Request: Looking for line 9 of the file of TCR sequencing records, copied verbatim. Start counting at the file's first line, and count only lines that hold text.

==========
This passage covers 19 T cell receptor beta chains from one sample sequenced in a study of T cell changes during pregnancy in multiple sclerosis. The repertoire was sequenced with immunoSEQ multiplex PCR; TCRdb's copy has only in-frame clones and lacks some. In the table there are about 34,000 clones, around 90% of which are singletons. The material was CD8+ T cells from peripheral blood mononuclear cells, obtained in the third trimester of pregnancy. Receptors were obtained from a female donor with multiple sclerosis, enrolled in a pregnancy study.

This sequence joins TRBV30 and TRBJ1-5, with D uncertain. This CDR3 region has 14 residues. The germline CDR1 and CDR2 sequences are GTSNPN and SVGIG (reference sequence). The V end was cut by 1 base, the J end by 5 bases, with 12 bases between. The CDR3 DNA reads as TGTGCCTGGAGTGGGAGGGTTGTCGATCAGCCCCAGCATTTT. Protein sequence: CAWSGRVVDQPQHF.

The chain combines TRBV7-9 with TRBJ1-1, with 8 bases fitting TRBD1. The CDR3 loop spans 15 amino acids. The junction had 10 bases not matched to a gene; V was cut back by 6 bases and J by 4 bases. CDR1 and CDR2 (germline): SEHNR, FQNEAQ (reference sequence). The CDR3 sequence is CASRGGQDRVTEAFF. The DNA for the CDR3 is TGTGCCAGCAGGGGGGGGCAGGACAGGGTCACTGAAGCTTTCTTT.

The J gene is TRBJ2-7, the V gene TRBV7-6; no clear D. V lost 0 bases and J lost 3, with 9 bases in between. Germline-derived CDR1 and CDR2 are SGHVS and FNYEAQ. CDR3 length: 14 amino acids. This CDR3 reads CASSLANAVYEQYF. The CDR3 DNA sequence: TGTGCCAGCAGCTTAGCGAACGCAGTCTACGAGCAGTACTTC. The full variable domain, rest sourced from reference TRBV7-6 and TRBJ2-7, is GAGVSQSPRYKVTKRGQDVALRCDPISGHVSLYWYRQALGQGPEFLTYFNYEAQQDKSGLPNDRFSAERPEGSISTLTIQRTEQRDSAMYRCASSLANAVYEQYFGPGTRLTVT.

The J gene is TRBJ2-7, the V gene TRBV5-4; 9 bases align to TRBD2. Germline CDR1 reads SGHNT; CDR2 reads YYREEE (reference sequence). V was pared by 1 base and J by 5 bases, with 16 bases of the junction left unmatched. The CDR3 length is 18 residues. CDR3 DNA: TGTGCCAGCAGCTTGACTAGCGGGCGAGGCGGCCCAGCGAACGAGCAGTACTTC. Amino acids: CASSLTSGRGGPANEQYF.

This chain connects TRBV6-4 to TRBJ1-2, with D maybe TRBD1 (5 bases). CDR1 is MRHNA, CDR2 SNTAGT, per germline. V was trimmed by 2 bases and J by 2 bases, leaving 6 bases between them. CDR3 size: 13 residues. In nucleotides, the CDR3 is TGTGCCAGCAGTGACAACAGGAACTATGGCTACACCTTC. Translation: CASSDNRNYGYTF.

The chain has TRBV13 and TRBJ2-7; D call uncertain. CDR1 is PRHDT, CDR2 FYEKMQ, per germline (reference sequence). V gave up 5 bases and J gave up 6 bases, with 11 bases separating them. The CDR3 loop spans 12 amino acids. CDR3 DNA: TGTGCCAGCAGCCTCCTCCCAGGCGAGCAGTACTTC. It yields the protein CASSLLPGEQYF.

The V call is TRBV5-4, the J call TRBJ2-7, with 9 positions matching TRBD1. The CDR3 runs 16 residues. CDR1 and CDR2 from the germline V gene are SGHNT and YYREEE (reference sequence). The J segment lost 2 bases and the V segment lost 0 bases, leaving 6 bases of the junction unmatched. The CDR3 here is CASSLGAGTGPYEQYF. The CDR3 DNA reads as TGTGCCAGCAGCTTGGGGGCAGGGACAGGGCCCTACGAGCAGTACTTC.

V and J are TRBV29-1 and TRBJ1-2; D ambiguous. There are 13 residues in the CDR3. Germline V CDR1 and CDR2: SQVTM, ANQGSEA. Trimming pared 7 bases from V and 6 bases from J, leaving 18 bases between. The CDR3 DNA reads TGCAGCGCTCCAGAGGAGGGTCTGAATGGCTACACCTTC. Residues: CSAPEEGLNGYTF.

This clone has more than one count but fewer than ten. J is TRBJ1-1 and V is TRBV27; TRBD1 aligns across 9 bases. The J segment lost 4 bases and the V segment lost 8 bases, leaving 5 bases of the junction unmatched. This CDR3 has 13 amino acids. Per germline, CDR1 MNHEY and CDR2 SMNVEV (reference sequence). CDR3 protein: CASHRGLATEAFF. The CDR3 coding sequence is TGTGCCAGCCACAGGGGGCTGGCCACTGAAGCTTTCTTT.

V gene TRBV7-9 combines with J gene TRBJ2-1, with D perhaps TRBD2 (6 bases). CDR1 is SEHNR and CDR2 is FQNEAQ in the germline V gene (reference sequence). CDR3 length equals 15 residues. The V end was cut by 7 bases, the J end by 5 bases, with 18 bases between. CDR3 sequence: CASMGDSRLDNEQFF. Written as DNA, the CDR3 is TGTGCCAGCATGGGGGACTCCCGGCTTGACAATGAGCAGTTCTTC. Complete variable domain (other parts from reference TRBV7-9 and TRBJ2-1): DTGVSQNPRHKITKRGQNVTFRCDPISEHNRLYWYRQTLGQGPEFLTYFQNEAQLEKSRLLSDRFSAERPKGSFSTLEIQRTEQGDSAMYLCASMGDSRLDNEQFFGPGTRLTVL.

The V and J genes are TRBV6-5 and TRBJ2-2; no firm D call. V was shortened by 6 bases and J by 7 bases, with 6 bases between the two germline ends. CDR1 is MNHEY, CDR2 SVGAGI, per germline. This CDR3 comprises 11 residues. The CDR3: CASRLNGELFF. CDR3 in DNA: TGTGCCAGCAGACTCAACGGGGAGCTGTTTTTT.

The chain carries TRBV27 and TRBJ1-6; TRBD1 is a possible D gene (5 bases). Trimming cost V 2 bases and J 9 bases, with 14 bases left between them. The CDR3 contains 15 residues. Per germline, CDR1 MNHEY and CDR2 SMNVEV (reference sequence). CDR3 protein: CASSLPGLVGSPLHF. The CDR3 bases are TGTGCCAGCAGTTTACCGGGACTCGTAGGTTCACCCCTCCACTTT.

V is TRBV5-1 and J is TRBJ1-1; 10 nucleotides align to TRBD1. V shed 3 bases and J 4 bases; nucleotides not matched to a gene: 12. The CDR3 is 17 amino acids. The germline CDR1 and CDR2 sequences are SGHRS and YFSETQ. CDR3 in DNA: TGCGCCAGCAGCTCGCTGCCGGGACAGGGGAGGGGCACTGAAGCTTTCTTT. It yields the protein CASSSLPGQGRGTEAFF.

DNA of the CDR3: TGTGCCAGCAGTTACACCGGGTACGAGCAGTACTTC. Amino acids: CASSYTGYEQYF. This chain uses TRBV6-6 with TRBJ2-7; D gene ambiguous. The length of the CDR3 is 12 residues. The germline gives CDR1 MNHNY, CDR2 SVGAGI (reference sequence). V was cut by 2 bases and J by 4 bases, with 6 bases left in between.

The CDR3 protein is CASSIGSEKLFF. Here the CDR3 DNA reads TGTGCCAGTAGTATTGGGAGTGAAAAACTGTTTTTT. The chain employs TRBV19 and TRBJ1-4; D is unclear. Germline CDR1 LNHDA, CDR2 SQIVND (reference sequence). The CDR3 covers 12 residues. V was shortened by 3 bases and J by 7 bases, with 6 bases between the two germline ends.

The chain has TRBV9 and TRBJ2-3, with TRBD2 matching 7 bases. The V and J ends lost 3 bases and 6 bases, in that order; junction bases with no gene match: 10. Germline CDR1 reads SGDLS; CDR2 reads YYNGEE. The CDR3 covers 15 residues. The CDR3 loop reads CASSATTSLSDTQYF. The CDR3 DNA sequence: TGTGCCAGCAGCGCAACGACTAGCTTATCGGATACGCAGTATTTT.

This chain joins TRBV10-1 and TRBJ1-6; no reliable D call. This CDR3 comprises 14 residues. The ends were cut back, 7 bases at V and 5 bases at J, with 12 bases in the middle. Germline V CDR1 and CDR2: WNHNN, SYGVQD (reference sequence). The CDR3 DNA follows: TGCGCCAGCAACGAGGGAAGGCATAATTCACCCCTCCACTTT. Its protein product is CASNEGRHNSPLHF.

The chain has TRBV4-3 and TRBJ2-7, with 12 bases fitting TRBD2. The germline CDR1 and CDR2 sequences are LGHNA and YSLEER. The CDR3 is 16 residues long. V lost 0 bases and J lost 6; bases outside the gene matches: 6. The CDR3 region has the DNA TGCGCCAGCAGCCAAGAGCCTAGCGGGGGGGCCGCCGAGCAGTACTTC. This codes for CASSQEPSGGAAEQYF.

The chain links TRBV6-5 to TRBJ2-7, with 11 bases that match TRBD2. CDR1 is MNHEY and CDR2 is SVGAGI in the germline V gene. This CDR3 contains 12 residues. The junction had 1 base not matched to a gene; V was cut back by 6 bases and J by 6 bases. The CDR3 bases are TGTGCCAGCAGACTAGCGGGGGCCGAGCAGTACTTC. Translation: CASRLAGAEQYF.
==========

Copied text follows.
V and J are TRBV29-1 and TRBJ1-2; D ambiguous. There are 13 residues in the CDR3. Germline V CDR1 and CDR2: SQVTM, ANQGSEA. Trimming pared 7 bases from V and 6 bases from J, leaving 18 bases between. The CDR3 DNA reads TGCAGCGCTCCAGAGGAGGGTCTGAATGGCTACACCTTC. Residues: CSAPEEGLNGYTF.